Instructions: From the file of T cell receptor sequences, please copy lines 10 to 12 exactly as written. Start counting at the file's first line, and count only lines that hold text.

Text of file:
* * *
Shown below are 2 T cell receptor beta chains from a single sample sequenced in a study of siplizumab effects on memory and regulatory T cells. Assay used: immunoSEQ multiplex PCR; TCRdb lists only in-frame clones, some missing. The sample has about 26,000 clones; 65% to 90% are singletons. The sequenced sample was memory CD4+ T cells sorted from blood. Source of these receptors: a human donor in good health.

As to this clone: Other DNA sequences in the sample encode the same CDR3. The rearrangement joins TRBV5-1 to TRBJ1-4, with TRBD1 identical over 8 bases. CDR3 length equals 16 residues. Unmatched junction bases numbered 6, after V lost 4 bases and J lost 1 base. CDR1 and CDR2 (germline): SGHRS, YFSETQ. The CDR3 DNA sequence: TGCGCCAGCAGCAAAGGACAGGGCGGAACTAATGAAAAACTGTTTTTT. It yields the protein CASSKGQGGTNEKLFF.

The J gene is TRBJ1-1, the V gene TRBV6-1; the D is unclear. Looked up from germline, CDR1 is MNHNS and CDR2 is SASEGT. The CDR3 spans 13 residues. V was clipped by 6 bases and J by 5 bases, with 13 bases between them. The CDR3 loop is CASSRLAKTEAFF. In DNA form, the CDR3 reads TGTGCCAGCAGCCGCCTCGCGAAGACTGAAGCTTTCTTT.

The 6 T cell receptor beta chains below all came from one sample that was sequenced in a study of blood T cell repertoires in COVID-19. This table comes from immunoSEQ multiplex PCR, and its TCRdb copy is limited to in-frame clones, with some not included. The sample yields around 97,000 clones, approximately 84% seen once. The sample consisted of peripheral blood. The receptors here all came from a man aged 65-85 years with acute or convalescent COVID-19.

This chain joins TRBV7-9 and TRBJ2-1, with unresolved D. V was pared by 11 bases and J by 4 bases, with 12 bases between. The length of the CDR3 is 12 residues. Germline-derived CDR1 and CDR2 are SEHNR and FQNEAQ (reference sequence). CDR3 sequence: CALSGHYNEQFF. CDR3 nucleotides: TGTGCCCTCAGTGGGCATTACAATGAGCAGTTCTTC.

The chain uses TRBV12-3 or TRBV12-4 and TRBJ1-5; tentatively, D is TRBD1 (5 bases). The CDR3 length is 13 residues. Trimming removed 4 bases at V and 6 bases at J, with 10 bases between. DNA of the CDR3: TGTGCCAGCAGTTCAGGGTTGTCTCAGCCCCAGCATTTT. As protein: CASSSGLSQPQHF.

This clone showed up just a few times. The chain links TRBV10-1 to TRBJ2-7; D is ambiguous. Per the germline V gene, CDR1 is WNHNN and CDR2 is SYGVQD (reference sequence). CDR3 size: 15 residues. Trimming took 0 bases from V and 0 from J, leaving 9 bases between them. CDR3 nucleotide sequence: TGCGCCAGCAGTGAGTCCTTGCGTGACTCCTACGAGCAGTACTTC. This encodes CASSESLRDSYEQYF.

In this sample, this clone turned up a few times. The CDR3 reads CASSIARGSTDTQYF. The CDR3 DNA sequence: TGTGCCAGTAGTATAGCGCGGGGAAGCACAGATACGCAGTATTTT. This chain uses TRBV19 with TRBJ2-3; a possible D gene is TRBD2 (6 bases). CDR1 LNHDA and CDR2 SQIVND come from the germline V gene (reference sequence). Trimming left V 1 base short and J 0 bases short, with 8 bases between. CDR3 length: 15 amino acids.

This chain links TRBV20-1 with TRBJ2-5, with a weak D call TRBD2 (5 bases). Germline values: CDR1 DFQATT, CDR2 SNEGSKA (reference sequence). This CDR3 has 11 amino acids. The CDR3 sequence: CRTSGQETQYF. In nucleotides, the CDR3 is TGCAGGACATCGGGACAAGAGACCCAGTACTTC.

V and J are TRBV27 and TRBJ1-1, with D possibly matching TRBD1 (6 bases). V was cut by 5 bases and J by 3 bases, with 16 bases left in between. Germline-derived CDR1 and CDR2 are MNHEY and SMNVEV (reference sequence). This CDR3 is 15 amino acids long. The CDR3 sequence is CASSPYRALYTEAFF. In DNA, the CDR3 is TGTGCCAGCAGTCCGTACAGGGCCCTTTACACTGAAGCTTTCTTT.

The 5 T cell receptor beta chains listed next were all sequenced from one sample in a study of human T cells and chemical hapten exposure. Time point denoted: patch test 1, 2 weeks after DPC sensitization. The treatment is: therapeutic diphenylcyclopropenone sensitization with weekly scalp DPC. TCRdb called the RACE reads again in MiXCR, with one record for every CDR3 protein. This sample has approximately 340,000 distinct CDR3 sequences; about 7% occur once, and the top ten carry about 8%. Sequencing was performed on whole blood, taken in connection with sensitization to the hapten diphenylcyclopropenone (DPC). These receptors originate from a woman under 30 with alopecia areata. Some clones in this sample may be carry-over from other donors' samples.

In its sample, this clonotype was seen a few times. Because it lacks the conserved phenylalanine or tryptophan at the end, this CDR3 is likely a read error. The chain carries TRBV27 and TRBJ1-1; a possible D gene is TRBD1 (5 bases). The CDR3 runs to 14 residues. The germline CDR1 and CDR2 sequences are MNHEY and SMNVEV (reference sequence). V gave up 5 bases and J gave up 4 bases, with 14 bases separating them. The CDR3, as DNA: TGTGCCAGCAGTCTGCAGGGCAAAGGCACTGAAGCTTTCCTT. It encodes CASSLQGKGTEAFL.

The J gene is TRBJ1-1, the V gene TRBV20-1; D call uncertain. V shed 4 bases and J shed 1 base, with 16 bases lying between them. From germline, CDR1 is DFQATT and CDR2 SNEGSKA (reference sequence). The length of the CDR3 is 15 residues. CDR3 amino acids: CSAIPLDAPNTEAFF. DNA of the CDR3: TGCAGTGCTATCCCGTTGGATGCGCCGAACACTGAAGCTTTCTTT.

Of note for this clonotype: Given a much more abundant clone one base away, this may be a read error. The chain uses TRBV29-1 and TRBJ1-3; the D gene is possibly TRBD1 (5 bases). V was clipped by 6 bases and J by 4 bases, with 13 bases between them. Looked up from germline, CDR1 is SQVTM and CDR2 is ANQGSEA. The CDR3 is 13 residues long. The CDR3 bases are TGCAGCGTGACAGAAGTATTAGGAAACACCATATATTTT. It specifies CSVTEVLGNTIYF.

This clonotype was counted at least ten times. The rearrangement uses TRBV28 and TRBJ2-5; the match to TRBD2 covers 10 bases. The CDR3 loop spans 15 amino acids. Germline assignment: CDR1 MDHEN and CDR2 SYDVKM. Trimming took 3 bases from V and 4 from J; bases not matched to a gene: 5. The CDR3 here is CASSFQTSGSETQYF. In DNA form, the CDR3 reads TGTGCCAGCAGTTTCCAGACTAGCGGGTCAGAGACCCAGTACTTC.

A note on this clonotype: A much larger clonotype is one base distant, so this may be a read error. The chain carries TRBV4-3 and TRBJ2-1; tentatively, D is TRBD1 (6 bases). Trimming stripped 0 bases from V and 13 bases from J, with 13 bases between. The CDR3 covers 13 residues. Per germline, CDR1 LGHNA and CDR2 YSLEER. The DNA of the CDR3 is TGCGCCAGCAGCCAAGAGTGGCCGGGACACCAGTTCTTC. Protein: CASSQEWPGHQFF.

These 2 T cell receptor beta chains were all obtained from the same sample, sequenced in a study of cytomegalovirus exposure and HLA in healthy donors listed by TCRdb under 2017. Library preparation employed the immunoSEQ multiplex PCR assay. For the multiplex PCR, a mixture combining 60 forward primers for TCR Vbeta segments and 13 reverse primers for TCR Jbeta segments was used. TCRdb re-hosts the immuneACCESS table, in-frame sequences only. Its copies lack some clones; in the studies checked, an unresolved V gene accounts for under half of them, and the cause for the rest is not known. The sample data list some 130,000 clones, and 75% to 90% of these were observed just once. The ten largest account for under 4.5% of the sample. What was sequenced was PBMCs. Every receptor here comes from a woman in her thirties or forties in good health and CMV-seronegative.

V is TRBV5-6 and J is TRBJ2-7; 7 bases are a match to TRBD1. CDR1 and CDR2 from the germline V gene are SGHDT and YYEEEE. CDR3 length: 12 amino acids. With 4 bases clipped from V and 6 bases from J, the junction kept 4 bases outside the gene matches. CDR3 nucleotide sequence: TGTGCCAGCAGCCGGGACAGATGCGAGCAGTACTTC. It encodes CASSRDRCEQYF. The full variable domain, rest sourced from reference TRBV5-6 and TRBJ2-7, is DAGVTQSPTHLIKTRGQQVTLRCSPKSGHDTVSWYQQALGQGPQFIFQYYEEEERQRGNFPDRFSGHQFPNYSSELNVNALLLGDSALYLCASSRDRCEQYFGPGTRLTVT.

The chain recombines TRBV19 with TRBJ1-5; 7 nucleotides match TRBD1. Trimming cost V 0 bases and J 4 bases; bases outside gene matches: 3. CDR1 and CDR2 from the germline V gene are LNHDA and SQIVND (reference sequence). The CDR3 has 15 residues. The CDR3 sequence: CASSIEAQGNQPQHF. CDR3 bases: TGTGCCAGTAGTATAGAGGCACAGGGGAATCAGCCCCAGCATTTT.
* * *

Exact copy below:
V and J are TRBV27 and TRBJ1-1, with D possibly matching TRBD1 (6 bases). V was cut by 5 bases and J by 3 bases, with 16 bases left in between. Germline-derived CDR1 and CDR2 are MNHEY and SMNVEV (reference sequence). This CDR3 is 15 amino acids long. The CDR3 sequence is CASSPYRALYTEAFF. In DNA, the CDR3 is TGTGCCAGCAGTCCGTACAGGGCCCTTTACACTGAAGCTTTCTTT.

The 5 T cell receptor beta chains listed next were all sequenced from one sample in a study of human T cells and chemical hapten exposure. Time point denoted: patch test 1, 2 weeks after DPC sensitization. The treatment is: therapeutic diphenylcyclopropenone sensitization with weekly scalp DPC. TCRdb called the RACE reads again in MiXCR, with one record for every CDR3 protein. This sample has approximately 340,000 distinct CDR3 sequences; about 7% occur once, and the top ten carry about 8%. Sequencing was performed on whole blood, taken in connection with sensitization to the hapten diphenylcyclopropenone (DPC). These receptors originate from a woman under 30 with alopecia areata. Some clones in this sample may be carry-over from other donors' samples.

In its sample, this clonotype was seen a few times. Because it lacks the conserved phenylalanine or tryptophan at the end, this CDR3 is likely a read error. The chain carries TRBV27 and TRBJ1-1; a possible D gene is TRBD1 (5 bases). The CDR3 runs to 14 residues. The germline CDR1 and CDR2 sequences are MNHEY and SMNVEV (reference sequence). V gave up 5 bases and J gave up 4 bases, with 14 bases separating them. The CDR3, as DNA: TGTGCCAGCAGTCTGCAGGGCAAAGGCACTGAAGCTTTCCTT. It encodes CASSLQGKGTEAFL.